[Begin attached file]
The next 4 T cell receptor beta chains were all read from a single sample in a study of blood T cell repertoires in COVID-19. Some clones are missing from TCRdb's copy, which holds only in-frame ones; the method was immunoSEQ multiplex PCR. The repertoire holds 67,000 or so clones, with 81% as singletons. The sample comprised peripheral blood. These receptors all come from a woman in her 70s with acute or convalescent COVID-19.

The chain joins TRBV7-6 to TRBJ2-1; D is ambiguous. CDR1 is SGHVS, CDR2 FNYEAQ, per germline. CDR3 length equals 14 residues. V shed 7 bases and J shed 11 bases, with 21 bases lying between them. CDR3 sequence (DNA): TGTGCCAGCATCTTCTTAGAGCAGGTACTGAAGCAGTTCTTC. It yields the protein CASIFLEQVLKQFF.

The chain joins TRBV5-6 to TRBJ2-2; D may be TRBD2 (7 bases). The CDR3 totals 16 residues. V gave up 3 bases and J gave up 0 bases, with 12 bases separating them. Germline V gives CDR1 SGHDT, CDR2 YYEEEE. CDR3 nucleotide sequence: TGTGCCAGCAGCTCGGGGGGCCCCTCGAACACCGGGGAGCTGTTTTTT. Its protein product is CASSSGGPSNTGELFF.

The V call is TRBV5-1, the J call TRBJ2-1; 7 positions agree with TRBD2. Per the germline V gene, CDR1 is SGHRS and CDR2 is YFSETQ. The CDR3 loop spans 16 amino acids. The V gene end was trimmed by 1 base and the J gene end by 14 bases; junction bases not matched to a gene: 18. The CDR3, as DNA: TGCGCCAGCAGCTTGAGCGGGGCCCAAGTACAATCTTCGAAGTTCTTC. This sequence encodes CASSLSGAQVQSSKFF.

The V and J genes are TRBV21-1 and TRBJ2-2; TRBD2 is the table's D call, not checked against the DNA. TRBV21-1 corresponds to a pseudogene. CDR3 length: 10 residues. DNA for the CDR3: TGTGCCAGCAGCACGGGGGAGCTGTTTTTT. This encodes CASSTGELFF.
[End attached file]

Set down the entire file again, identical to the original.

The next 4 T cell receptor beta chains were all read from a single sample in a study of blood T cell repertoires in COVID-19. Some clones are missing from TCRdb's copy, which holds only in-frame ones; the method was immunoSEQ multiplex PCR. The repertoire holds 67,000 or so clones, with 81% as singletons. The sample comprised peripheral blood. These receptors all come from a woman in her 70s with acute or convalescent COVID-19.

The chain joins TRBV7-6 to TRBJ2-1; D is ambiguous. CDR1 is SGHVS, CDR2 FNYEAQ, per germline. CDR3 length equals 14 residues. V shed 7 bases and J shed 11 bases, with 21 bases lying between them. CDR3 sequence (DNA): TGTGCCAGCATCTTCTTAGAGCAGGTACTGAAGCAGTTCTTC. It yields the protein CASIFLEQVLKQFF.

The chain joins TRBV5-6 to TRBJ2-2; D may be TRBD2 (7 bases). The CDR3 totals 16 residues. V gave up 3 bases and J gave up 0 bases, with 12 bases separating them. Germline V gives CDR1 SGHDT, CDR2 YYEEEE. CDR3 nucleotide sequence: TGTGCCAGCAGCTCGGGGGGCCCCTCGAACACCGGGGAGCTGTTTTTT. Its protein product is CASSSGGPSNTGELFF.

The V call is TRBV5-1, the J call TRBJ2-1; 7 positions agree with TRBD2. Per the germline V gene, CDR1 is SGHRS and CDR2 is YFSETQ. The CDR3 loop spans 16 amino acids. The V gene end was trimmed by 1 base and the J gene end by 14 bases; junction bases not matched to a gene: 18. The CDR3, as DNA: TGCGCCAGCAGCTTGAGCGGGGCCCAAGTACAATCTTCGAAGTTCTTC. This sequence encodes CASSLSGAQVQSSKFF.

The V and J genes are TRBV21-1 and TRBJ2-2; TRBD2 is the table's D call, not checked against the DNA. TRBV21-1 corresponds to a pseudogene. CDR3 length: 10 residues. DNA for the CDR3: TGTGCCAGCAGCACGGGGGAGCTGTTTTTT. This encodes CASSTGELFF.